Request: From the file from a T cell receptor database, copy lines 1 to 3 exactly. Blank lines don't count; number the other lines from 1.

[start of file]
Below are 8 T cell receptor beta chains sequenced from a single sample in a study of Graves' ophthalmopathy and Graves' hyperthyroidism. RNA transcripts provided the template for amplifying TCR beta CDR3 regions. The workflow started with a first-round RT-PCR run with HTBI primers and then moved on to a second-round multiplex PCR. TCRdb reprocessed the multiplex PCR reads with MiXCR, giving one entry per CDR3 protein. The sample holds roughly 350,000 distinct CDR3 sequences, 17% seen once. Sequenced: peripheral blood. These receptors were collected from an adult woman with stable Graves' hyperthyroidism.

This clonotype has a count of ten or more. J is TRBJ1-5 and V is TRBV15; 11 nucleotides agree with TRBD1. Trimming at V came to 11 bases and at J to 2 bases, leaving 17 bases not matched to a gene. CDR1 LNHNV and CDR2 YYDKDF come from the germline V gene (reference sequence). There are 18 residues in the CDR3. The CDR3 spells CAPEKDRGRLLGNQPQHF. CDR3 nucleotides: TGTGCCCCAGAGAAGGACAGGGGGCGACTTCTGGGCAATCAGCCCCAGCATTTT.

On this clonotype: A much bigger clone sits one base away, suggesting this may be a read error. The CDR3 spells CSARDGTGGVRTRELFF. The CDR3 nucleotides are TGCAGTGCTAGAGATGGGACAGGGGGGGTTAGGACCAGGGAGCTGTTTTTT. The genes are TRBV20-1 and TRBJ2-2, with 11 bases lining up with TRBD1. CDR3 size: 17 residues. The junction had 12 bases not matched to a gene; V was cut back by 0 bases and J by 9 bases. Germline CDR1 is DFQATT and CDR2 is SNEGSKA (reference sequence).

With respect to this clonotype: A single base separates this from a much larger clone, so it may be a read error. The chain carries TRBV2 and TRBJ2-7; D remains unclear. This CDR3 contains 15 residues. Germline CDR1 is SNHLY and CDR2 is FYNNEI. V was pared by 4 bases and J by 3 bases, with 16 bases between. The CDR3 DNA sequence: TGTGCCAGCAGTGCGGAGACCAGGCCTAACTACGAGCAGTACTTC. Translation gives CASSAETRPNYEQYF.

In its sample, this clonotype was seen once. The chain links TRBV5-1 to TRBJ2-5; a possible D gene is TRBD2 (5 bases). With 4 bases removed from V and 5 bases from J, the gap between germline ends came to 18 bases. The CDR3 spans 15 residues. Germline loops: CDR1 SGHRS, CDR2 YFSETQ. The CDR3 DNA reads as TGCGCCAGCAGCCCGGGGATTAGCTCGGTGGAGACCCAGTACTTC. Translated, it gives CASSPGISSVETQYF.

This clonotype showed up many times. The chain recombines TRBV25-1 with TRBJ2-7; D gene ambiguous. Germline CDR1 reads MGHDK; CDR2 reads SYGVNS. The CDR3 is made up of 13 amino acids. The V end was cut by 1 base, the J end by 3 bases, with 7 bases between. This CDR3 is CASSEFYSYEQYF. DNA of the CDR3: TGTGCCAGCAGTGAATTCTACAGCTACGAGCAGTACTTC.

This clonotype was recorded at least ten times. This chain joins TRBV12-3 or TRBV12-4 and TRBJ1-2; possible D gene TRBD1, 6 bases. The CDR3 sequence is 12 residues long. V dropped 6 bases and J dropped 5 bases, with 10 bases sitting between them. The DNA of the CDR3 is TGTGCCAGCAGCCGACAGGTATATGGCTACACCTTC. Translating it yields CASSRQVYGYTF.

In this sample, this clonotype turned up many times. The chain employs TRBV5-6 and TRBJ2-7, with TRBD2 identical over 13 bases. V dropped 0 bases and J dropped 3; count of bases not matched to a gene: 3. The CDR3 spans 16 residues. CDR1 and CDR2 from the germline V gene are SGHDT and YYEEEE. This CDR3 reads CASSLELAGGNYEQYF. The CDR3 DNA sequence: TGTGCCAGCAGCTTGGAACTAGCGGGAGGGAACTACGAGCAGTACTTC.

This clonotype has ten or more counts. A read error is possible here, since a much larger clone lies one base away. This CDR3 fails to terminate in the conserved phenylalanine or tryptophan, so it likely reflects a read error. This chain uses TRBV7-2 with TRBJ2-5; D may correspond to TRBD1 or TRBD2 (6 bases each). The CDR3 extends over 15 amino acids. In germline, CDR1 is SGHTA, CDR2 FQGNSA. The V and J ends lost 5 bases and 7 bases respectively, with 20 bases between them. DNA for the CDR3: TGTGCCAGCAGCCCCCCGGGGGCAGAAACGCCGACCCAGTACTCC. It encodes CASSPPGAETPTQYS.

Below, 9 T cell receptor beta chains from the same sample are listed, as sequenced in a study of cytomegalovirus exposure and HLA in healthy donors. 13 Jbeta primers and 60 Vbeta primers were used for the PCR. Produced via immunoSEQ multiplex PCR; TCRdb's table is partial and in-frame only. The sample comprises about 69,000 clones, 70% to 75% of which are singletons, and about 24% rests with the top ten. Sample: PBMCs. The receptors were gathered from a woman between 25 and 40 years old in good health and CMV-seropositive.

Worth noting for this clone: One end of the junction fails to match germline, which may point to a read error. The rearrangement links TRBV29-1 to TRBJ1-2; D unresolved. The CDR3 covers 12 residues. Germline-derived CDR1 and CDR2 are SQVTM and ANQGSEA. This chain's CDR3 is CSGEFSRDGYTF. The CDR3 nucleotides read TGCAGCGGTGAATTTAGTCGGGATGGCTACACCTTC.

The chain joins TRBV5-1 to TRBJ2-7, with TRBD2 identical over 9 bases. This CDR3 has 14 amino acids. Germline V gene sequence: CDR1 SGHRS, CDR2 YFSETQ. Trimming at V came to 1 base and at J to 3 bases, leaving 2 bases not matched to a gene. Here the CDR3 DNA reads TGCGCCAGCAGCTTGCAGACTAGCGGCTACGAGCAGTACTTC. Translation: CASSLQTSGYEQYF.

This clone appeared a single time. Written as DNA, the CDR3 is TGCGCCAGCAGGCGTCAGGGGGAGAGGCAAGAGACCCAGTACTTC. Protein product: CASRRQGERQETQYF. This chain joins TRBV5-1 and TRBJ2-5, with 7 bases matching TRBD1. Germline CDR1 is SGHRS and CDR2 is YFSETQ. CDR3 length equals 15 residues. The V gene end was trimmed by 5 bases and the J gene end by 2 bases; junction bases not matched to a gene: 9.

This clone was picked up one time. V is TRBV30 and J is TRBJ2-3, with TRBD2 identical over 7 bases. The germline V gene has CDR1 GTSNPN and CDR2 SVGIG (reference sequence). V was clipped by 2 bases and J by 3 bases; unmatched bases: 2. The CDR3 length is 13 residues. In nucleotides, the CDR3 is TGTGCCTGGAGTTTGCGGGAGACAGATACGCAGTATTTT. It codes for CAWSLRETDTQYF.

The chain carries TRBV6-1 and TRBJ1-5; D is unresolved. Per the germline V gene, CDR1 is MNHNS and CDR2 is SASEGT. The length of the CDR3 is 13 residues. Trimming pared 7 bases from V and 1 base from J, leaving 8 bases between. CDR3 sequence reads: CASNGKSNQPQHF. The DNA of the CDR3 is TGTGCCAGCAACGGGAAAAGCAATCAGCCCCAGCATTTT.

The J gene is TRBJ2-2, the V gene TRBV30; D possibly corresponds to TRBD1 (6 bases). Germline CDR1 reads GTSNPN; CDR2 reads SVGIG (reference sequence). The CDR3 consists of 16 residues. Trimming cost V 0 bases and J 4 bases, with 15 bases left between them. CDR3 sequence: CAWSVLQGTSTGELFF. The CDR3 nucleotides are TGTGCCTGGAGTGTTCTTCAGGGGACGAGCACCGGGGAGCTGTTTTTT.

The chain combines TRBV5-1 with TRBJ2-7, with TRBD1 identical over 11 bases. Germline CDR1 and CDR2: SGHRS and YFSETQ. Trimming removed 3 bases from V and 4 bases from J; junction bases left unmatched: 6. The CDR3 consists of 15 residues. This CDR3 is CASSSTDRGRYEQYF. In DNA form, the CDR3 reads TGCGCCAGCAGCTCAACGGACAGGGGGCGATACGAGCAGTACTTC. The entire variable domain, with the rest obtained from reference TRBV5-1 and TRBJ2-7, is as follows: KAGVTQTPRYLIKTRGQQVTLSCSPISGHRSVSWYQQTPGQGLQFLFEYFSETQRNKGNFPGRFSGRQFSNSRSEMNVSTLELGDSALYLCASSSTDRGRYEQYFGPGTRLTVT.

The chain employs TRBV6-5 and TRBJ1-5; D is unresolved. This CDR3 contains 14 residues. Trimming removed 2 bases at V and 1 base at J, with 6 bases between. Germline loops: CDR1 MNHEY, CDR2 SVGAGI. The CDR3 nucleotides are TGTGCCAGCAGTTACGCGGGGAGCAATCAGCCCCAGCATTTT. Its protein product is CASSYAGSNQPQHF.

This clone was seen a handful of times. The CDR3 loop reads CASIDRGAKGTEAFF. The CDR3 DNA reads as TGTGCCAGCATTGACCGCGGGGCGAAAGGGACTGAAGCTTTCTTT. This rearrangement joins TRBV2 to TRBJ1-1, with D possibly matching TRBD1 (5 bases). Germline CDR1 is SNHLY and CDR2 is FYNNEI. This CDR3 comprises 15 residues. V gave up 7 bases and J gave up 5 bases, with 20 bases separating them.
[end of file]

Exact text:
Below are 8 T cell receptor beta chains sequenced from a single sample in a study of Graves' ophthalmopathy and Graves' hyperthyroidism. RNA transcripts provided the template for amplifying TCR beta CDR3 regions. The workflow started with a first-round RT-PCR run with HTBI primers and then moved on to a second-round multiplex PCR. TCRdb reprocessed the multiplex PCR reads with MiXCR, giving one entry per CDR3 protein. The sample holds roughly 350,000 distinct CDR3 sequences, 17% seen once. Sequenced: peripheral blood. These receptors were collected from an adult woman with stable Graves' hyperthyroidism.

This clonotype has a count of ten or more. J is TRBJ1-5 and V is TRBV15; 11 nucleotides agree with TRBD1. Trimming at V came to 11 bases and at J to 2 bases, leaving 17 bases not matched to a gene. CDR1 LNHNV and CDR2 YYDKDF come from the germline V gene (reference sequence). There are 18 residues in the CDR3. The CDR3 spells CAPEKDRGRLLGNQPQHF. CDR3 nucleotides: TGTGCCCCAGAGAAGGACAGGGGGCGACTTCTGGGCAATCAGCCCCAGCATTTT.

On this clonotype: A much bigger clone sits one base away, suggesting this may be a read error. The CDR3 spells CSARDGTGGVRTRELFF. The CDR3 nucleotides are TGCAGTGCTAGAGATGGGACAGGGGGGGTTAGGACCAGGGAGCTGTTTTTT. The genes are TRBV20-1 and TRBJ2-2, with 11 bases lining up with TRBD1. CDR3 size: 17 residues. The junction had 12 bases not matched to a gene; V was cut back by 0 bases and J by 9 bases. Germline CDR1 is DFQATT and CDR2 is SNEGSKA (reference sequence).